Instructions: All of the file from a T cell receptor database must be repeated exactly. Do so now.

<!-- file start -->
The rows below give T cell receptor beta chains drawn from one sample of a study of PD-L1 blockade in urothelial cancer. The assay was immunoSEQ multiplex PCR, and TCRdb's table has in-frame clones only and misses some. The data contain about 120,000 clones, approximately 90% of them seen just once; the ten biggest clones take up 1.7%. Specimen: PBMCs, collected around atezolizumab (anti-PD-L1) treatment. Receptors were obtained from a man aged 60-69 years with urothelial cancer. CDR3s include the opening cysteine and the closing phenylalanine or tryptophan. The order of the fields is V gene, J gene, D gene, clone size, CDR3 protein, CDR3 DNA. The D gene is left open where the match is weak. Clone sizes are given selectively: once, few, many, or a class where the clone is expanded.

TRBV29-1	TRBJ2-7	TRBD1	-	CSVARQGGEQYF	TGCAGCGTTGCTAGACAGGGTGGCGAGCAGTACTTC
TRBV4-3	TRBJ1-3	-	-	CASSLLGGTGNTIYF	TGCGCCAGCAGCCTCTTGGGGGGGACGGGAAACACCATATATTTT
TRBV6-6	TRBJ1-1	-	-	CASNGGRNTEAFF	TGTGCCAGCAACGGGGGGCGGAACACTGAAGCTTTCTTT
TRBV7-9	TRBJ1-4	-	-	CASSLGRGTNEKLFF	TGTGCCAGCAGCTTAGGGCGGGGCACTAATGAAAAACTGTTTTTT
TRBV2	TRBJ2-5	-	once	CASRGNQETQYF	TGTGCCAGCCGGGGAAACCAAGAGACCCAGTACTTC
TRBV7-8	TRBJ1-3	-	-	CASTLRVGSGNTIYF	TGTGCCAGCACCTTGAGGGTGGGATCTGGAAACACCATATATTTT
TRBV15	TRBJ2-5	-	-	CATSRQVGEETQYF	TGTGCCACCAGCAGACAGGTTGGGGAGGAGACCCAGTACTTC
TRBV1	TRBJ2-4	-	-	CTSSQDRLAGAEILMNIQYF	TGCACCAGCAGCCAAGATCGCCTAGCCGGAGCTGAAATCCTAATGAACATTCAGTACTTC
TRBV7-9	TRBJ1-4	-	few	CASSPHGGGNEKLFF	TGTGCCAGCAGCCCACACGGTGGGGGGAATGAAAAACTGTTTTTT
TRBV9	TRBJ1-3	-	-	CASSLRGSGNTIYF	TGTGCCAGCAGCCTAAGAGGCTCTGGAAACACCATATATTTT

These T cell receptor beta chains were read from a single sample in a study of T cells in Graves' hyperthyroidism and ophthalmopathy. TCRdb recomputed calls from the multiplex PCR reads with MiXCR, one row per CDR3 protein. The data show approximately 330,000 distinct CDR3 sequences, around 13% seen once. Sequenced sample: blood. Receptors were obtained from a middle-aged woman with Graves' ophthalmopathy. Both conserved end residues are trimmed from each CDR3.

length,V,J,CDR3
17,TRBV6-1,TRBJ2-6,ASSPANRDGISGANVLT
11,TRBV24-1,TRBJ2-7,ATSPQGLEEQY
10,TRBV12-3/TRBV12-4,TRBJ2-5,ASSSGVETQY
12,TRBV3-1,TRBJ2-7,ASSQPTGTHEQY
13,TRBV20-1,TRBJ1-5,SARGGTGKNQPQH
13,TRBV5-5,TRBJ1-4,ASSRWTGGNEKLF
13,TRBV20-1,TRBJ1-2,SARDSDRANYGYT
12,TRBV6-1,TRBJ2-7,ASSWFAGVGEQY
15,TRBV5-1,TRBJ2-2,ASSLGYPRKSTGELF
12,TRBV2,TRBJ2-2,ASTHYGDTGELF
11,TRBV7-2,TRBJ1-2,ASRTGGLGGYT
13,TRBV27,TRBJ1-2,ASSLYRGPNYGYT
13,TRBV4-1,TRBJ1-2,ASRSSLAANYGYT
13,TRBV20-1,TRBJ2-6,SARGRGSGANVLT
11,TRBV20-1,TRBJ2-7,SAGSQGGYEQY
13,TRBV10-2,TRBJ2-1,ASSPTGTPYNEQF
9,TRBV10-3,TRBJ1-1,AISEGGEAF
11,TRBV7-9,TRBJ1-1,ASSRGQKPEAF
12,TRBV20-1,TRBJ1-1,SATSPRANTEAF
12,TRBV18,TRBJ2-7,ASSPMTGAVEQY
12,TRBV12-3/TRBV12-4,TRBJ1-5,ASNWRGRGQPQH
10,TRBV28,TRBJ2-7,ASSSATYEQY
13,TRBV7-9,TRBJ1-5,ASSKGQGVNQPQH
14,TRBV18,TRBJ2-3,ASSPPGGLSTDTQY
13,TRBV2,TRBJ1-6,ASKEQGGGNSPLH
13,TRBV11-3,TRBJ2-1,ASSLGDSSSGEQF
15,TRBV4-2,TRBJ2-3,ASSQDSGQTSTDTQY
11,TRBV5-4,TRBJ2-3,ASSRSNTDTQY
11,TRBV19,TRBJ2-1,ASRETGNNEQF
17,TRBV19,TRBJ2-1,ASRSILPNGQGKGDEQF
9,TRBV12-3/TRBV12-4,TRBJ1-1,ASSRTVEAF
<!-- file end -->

The rows below give T cell receptor beta chains drawn from one sample of a study of PD-L1 blockade in urothelial cancer. The assay was immunoSEQ multiplex PCR, and TCRdb's table has in-frame clones only and misses some. The data contain about 120,000 clones, approximately 90% of them seen just once; the ten biggest clones take up 1.7%. Specimen: PBMCs, collected around atezolizumab (anti-PD-L1) treatment. Receptors were obtained from a man aged 60-69 years with urothelial cancer. CDR3s include the opening cysteine and the closing phenylalanine or tryptophan. The order of the fields is V gene, J gene, D gene, clone size, CDR3 protein, CDR3 DNA. The D gene is left open where the match is weak. Clone sizes are given selectively: once, few, many, or a class where the clone is expanded.

TRBV29-1	TRBJ2-7	TRBD1	-	CSVARQGGEQYF	TGCAGCGTTGCTAGACAGGGTGGCGAGCAGTACTTC
TRBV4-3	TRBJ1-3	-	-	CASSLLGGTGNTIYF	TGCGCCAGCAGCCTCTTGGGGGGGACGGGAAACACCATATATTTT
TRBV6-6	TRBJ1-1	-	-	CASNGGRNTEAFF	TGTGCCAGCAACGGGGGGCGGAACACTGAAGCTTTCTTT
TRBV7-9	TRBJ1-4	-	-	CASSLGRGTNEKLFF	TGTGCCAGCAGCTTAGGGCGGGGCACTAATGAAAAACTGTTTTTT
TRBV2	TRBJ2-5	-	once	CASRGNQETQYF	TGTGCCAGCCGGGGAAACCAAGAGACCCAGTACTTC
TRBV7-8	TRBJ1-3	-	-	CASTLRVGSGNTIYF	TGTGCCAGCACCTTGAGGGTGGGATCTGGAAACACCATATATTTT
TRBV15	TRBJ2-5	-	-	CATSRQVGEETQYF	TGTGCCACCAGCAGACAGGTTGGGGAGGAGACCCAGTACTTC
TRBV1	TRBJ2-4	-	-	CTSSQDRLAGAEILMNIQYF	TGCACCAGCAGCCAAGATCGCCTAGCCGGAGCTGAAATCCTAATGAACATTCAGTACTTC
TRBV7-9	TRBJ1-4	-	few	CASSPHGGGNEKLFF	TGTGCCAGCAGCCCACACGGTGGGGGGAATGAAAAACTGTTTTTT
TRBV9	TRBJ1-3	-	-	CASSLRGSGNTIYF	TGTGCCAGCAGCCTAAGAGGCTCTGGAAACACCATATATTTT

These T cell receptor beta chains were read from a single sample in a study of T cells in Graves' hyperthyroidism and ophthalmopathy. TCRdb recomputed calls from the multiplex PCR reads with MiXCR, one row per CDR3 protein. The data show approximately 330,000 distinct CDR3 sequences, around 13% seen once. Sequenced sample: blood. Receptors were obtained from a middle-aged woman with Graves' ophthalmopathy. Both conserved end residues are trimmed from each CDR3.

length,V,J,CDR3
17,TRBV6-1,TRBJ2-6,ASSPANRDGISGANVLT
11,TRBV24-1,TRBJ2-7,ATSPQGLEEQY
10,TRBV12-3/TRBV12-4,TRBJ2-5,ASSSGVETQY
12,TRBV3-1,TRBJ2-7,ASSQPTGTHEQY
13,TRBV20-1,TRBJ1-5,SARGGTGKNQPQH
13,TRBV5-5,TRBJ1-4,ASSRWTGGNEKLF
13,TRBV20-1,TRBJ1-2,SARDSDRANYGYT
12,TRBV6-1,TRBJ2-7,ASSWFAGVGEQY
15,TRBV5-1,TRBJ2-2,ASSLGYPRKSTGELF
12,TRBV2,TRBJ2-2,ASTHYGDTGELF
11,TRBV7-2,TRBJ1-2,ASRTGGLGGYT
13,TRBV27,TRBJ1-2,ASSLYRGPNYGYT
13,TRBV4-1,TRBJ1-2,ASRSSLAANYGYT
13,TRBV20-1,TRBJ2-6,SARGRGSGANVLT
11,TRBV20-1,TRBJ2-7,SAGSQGGYEQY
13,TRBV10-2,TRBJ2-1,ASSPTGTPYNEQF
9,TRBV10-3,TRBJ1-1,AISEGGEAF
11,TRBV7-9,TRBJ1-1,ASSRGQKPEAF
12,TRBV20-1,TRBJ1-1,SATSPRANTEAF
12,TRBV18,TRBJ2-7,ASSPMTGAVEQY
12,TRBV12-3/TRBV12-4,TRBJ1-5,ASNWRGRGQPQH
10,TRBV28,TRBJ2-7,ASSSATYEQY
13,TRBV7-9,TRBJ1-5,ASSKGQGVNQPQH
14,TRBV18,TRBJ2-3,ASSPPGGLSTDTQY
13,TRBV2,TRBJ1-6,ASKEQGGGNSPLH
13,TRBV11-3,TRBJ2-1,ASSLGDSSSGEQF
15,TRBV4-2,TRBJ2-3,ASSQDSGQTSTDTQY
11,TRBV5-4,TRBJ2-3,ASSRSNTDTQY
11,TRBV19,TRBJ2-1,ASRETGNNEQF
17,TRBV19,TRBJ2-1,ASRSILPNGQGKGDEQF
9,TRBV12-3/TRBV12-4,TRBJ1-1,ASSRTVEAF